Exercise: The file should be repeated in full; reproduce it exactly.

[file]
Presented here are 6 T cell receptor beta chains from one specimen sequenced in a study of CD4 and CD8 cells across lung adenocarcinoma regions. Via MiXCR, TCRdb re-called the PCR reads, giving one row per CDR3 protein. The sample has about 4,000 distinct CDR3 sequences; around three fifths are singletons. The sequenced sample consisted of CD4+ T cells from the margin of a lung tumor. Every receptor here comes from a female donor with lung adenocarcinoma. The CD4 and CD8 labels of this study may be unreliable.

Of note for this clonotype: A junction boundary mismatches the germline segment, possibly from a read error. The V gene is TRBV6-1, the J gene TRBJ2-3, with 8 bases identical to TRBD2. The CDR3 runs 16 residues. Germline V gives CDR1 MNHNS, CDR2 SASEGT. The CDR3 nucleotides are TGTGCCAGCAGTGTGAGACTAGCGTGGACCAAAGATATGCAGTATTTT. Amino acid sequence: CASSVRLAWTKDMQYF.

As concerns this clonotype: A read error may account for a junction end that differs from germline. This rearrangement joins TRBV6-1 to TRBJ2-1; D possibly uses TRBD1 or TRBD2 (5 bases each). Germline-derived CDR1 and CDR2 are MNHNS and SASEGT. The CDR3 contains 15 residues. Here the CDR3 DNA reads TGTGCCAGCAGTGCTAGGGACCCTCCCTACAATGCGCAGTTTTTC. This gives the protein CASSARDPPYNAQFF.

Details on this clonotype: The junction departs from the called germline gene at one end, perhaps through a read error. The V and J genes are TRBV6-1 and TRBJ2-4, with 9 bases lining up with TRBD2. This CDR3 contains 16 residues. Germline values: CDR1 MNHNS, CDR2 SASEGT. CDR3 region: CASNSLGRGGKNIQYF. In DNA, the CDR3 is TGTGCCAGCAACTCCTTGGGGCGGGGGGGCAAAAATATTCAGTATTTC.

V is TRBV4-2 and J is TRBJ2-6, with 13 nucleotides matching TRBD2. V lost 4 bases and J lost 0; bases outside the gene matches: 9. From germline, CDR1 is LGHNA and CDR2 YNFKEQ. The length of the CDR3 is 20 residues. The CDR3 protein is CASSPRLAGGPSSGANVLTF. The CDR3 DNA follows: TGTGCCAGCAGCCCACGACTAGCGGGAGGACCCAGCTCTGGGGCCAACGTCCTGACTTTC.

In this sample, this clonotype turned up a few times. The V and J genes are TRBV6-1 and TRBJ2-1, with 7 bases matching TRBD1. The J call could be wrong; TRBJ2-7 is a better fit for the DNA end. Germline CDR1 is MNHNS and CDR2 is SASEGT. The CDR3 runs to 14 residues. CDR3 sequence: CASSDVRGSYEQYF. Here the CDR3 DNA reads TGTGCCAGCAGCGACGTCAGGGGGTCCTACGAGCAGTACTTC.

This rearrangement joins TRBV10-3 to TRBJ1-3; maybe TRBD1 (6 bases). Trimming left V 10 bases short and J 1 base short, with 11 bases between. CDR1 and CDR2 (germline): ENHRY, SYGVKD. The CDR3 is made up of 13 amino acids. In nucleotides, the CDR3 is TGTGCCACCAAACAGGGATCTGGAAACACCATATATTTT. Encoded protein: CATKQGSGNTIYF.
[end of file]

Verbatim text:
Presented here are 6 T cell receptor beta chains from one specimen sequenced in a study of CD4 and CD8 cells across lung adenocarcinoma regions. Via MiXCR, TCRdb re-called the PCR reads, giving one row per CDR3 protein. The sample has about 4,000 distinct CDR3 sequences; around three fifths are singletons. The sequenced sample consisted of CD4+ T cells from the margin of a lung tumor. Every receptor here comes from a female donor with lung adenocarcinoma. The CD4 and CD8 labels of this study may be unreliable.

Of note for this clonotype: A junction boundary mismatches the germline segment, possibly from a read error. The V gene is TRBV6-1, the J gene TRBJ2-3, with 8 bases identical to TRBD2. The CDR3 runs 16 residues. Germline V gives CDR1 MNHNS, CDR2 SASEGT. The CDR3 nucleotides are TGTGCCAGCAGTGTGAGACTAGCGTGGACCAAAGATATGCAGTATTTT. Amino acid sequence: CASSVRLAWTKDMQYF.

As concerns this clonotype: A read error may account for a junction end that differs from germline. This rearrangement joins TRBV6-1 to TRBJ2-1; D possibly uses TRBD1 or TRBD2 (5 bases each). Germline-derived CDR1 and CDR2 are MNHNS and SASEGT. The CDR3 contains 15 residues. Here the CDR3 DNA reads TGTGCCAGCAGTGCTAGGGACCCTCCCTACAATGCGCAGTTTTTC. This gives the protein CASSARDPPYNAQFF.

Details on this clonotype: The junction departs from the called germline gene at one end, perhaps through a read error. The V and J genes are TRBV6-1 and TRBJ2-4, with 9 bases lining up with TRBD2. This CDR3 contains 16 residues. Germline values: CDR1 MNHNS, CDR2 SASEGT. CDR3 region: CASNSLGRGGKNIQYF. In DNA, the CDR3 is TGTGCCAGCAACTCCTTGGGGCGGGGGGGCAAAAATATTCAGTATTTC.

V is TRBV4-2 and J is TRBJ2-6, with 13 nucleotides matching TRBD2. V lost 4 bases and J lost 0; bases outside the gene matches: 9. From germline, CDR1 is LGHNA and CDR2 YNFKEQ. The length of the CDR3 is 20 residues. The CDR3 protein is CASSPRLAGGPSSGANVLTF. The CDR3 DNA follows: TGTGCCAGCAGCCCACGACTAGCGGGAGGACCCAGCTCTGGGGCCAACGTCCTGACTTTC.

In this sample, this clonotype turned up a few times. The V and J genes are TRBV6-1 and TRBJ2-1, with 7 bases matching TRBD1. The J call could be wrong; TRBJ2-7 is a better fit for the DNA end. Germline CDR1 is MNHNS and CDR2 is SASEGT. The CDR3 runs to 14 residues. CDR3 sequence: CASSDVRGSYEQYF. Here the CDR3 DNA reads TGTGCCAGCAGCGACGTCAGGGGGTCCTACGAGCAGTACTTC.

This rearrangement joins TRBV10-3 to TRBJ1-3; maybe TRBD1 (6 bases). Trimming left V 10 bases short and J 1 base short, with 11 bases between. CDR1 and CDR2 (germline): ENHRY, SYGVKD. The CDR3 is made up of 13 amino acids. In nucleotides, the CDR3 is TGTGCCACCAAACAGGGATCTGGAAACACCATATATTTT. Encoded protein: CATKQGSGNTIYF.